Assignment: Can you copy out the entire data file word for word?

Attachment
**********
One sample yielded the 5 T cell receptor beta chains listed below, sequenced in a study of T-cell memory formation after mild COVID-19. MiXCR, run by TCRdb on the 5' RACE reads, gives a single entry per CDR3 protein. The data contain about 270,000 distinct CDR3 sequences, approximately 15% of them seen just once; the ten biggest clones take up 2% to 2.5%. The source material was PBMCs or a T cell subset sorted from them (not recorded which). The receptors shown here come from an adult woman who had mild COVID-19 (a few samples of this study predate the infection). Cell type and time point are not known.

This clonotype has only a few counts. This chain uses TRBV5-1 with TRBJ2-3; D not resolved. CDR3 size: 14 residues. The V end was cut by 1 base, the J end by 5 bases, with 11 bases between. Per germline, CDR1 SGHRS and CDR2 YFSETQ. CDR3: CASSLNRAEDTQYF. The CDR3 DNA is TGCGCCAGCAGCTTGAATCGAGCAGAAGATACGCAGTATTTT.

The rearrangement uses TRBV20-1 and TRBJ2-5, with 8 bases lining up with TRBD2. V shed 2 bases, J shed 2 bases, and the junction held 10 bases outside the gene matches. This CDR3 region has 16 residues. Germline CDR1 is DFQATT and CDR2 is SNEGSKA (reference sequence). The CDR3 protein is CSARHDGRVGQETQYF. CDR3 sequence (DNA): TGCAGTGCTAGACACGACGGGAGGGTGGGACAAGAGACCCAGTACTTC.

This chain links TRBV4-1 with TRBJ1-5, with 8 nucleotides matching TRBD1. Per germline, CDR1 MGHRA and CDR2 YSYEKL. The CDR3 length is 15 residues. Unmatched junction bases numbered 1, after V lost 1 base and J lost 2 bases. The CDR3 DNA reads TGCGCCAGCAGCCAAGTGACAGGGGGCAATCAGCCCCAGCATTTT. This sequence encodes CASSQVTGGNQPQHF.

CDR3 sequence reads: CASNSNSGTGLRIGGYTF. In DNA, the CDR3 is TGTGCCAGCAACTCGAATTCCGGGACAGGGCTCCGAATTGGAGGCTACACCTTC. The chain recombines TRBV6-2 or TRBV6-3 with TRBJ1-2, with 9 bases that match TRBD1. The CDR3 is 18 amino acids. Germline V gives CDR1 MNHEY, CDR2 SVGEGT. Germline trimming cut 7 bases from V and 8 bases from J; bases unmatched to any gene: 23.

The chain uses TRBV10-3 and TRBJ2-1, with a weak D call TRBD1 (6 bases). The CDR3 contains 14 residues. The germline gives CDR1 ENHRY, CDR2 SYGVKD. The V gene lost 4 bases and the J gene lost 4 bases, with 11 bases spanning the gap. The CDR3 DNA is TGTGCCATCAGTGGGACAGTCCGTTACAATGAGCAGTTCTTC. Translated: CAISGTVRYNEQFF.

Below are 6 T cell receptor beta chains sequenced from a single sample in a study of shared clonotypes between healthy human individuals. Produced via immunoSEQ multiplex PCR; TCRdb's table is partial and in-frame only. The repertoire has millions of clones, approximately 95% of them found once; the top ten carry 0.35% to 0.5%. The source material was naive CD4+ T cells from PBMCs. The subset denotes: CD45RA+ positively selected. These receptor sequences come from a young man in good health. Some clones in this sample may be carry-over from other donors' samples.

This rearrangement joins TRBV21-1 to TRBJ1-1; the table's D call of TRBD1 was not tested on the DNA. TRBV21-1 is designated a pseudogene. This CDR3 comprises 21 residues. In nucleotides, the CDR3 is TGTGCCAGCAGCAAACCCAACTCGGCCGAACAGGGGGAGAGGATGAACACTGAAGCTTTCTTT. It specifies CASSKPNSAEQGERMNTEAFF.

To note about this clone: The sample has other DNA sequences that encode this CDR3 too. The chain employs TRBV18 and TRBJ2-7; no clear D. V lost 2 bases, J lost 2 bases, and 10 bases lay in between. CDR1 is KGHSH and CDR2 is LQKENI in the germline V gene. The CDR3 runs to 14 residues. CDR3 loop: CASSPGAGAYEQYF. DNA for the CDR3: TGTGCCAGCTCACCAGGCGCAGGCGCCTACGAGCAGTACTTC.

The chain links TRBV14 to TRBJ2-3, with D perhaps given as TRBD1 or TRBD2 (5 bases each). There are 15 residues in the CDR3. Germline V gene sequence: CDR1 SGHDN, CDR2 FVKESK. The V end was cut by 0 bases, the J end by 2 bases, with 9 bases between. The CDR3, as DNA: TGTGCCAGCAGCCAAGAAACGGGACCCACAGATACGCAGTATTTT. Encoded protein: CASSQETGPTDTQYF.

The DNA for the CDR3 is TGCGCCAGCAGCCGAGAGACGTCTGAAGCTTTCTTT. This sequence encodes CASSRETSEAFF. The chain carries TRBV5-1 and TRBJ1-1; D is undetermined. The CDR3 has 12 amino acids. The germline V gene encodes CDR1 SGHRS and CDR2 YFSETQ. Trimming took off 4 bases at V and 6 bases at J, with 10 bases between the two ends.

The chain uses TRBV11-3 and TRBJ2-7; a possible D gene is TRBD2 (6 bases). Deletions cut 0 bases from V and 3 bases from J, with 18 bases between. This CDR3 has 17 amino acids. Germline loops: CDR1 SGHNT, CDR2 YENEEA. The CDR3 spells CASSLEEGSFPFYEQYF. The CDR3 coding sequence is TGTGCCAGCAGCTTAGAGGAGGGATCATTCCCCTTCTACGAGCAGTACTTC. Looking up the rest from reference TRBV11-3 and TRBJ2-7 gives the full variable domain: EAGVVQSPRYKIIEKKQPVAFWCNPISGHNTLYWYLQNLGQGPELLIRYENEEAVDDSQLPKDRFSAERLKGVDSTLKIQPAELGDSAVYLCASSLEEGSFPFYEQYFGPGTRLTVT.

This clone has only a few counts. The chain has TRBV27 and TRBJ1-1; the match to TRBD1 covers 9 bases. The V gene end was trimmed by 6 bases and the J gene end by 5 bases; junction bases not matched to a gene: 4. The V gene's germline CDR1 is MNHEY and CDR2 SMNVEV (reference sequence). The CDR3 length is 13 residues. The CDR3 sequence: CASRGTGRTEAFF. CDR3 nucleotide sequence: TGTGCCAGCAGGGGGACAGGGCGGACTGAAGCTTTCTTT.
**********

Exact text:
One sample yielded the 5 T cell receptor beta chains listed below, sequenced in a study of T-cell memory formation after mild COVID-19. MiXCR, run by TCRdb on the 5' RACE reads, gives a single entry per CDR3 protein. The data contain about 270,000 distinct CDR3 sequences, approximately 15% of them seen just once; the ten biggest clones take up 2% to 2.5%. The source material was PBMCs or a T cell subset sorted from them (not recorded which). The receptors shown here come from an adult woman who had mild COVID-19 (a few samples of this study predate the infection). Cell type and time point are not known.

This clonotype has only a few counts. This chain uses TRBV5-1 with TRBJ2-3; D not resolved. CDR3 size: 14 residues. The V end was cut by 1 base, the J end by 5 bases, with 11 bases between. Per germline, CDR1 SGHRS and CDR2 YFSETQ. CDR3: CASSLNRAEDTQYF. The CDR3 DNA is TGCGCCAGCAGCTTGAATCGAGCAGAAGATACGCAGTATTTT.

The rearrangement uses TRBV20-1 and TRBJ2-5, with 8 bases lining up with TRBD2. V shed 2 bases, J shed 2 bases, and the junction held 10 bases outside the gene matches. This CDR3 region has 16 residues. Germline CDR1 is DFQATT and CDR2 is SNEGSKA (reference sequence). The CDR3 protein is CSARHDGRVGQETQYF. CDR3 sequence (DNA): TGCAGTGCTAGACACGACGGGAGGGTGGGACAAGAGACCCAGTACTTC.

This chain links TRBV4-1 with TRBJ1-5, with 8 nucleotides matching TRBD1. Per germline, CDR1 MGHRA and CDR2 YSYEKL. The CDR3 length is 15 residues. Unmatched junction bases numbered 1, after V lost 1 base and J lost 2 bases. The CDR3 DNA reads TGCGCCAGCAGCCAAGTGACAGGGGGCAATCAGCCCCAGCATTTT. This sequence encodes CASSQVTGGNQPQHF.

CDR3 sequence reads: CASNSNSGTGLRIGGYTF. In DNA, the CDR3 is TGTGCCAGCAACTCGAATTCCGGGACAGGGCTCCGAATTGGAGGCTACACCTTC. The chain recombines TRBV6-2 or TRBV6-3 with TRBJ1-2, with 9 bases that match TRBD1. The CDR3 is 18 amino acids. Germline V gives CDR1 MNHEY, CDR2 SVGEGT. Germline trimming cut 7 bases from V and 8 bases from J; bases unmatched to any gene: 23.

The chain uses TRBV10-3 and TRBJ2-1, with a weak D call TRBD1 (6 bases). The CDR3 contains 14 residues. The germline gives CDR1 ENHRY, CDR2 SYGVKD. The V gene lost 4 bases and the J gene lost 4 bases, with 11 bases spanning the gap. The CDR3 DNA is TGTGCCATCAGTGGGACAGTCCGTTACAATGAGCAGTTCTTC. Translated: CAISGTVRYNEQFF.

Below are 6 T cell receptor beta chains sequenced from a single sample in a study of shared clonotypes between healthy human individuals. Produced via immunoSEQ multiplex PCR; TCRdb's table is partial and in-frame only. The repertoire has millions of clones, approximately 95% of them found once; the top ten carry 0.35% to 0.5%. The source material was naive CD4+ T cells from PBMCs. The subset denotes: CD45RA+ positively selected. These receptor sequences come from a young man in good health. Some clones in this sample may be carry-over from other donors' samples.

This rearrangement joins TRBV21-1 to TRBJ1-1; the table's D call of TRBD1 was not tested on the DNA. TRBV21-1 is designated a pseudogene. This CDR3 comprises 21 residues. In nucleotides, the CDR3 is TGTGCCAGCAGCAAACCCAACTCGGCCGAACAGGGGGAGAGGATGAACACTGAAGCTTTCTTT. It specifies CASSKPNSAEQGERMNTEAFF.

To note about this clone: The sample has other DNA sequences that encode this CDR3 too. The chain employs TRBV18 and TRBJ2-7; no clear D. V lost 2 bases, J lost 2 bases, and 10 bases lay in between. CDR1 is KGHSH and CDR2 is LQKENI in the germline V gene. The CDR3 runs to 14 residues. CDR3 loop: CASSPGAGAYEQYF. DNA for the CDR3: TGTGCCAGCTCACCAGGCGCAGGCGCCTACGAGCAGTACTTC.

The chain links TRBV14 to TRBJ2-3, with D perhaps given as TRBD1 or TRBD2 (5 bases each). There are 15 residues in the CDR3. Germline V gene sequence: CDR1 SGHDN, CDR2 FVKESK. The V end was cut by 0 bases, the J end by 2 bases, with 9 bases between. The CDR3, as DNA: TGTGCCAGCAGCCAAGAAACGGGACCCACAGATACGCAGTATTTT. Encoded protein: CASSQETGPTDTQYF.

The DNA for the CDR3 is TGCGCCAGCAGCCGAGAGACGTCTGAAGCTTTCTTT. This sequence encodes CASSRETSEAFF. The chain carries TRBV5-1 and TRBJ1-1; D is undetermined. The CDR3 has 12 amino acids. The germline V gene encodes CDR1 SGHRS and CDR2 YFSETQ. Trimming took off 4 bases at V and 6 bases at J, with 10 bases between the two ends.

The chain uses TRBV11-3 and TRBJ2-7; a possible D gene is TRBD2 (6 bases). Deletions cut 0 bases from V and 3 bases from J, with 18 bases between. This CDR3 has 17 amino acids. Germline loops: CDR1 SGHNT, CDR2 YENEEA. The CDR3 spells CASSLEEGSFPFYEQYF. The CDR3 coding sequence is TGTGCCAGCAGCTTAGAGGAGGGATCATTCCCCTTCTACGAGCAGTACTTC. Looking up the rest from reference TRBV11-3 and TRBJ2-7 gives the full variable domain: EAGVVQSPRYKIIEKKQPVAFWCNPISGHNTLYWYLQNLGQGPELLIRYENEEAVDDSQLPKDRFSAERLKGVDSTLKIQPAELGDSAVYLCASSLEEGSFPFYEQYFGPGTRLTVT.

This clone has only a few counts. The chain has TRBV27 and TRBJ1-1; the match to TRBD1 covers 9 bases. The V gene end was trimmed by 6 bases and the J gene end by 5 bases; junction bases not matched to a gene: 4. The V gene's germline CDR1 is MNHEY and CDR2 SMNVEV (reference sequence). The CDR3 length is 13 residues. The CDR3 sequence: CASRGTGRTEAFF. CDR3 nucleotide sequence: TGTGCCAGCAGGGGGACAGGGCGGACTGAAGCTTTCTTT.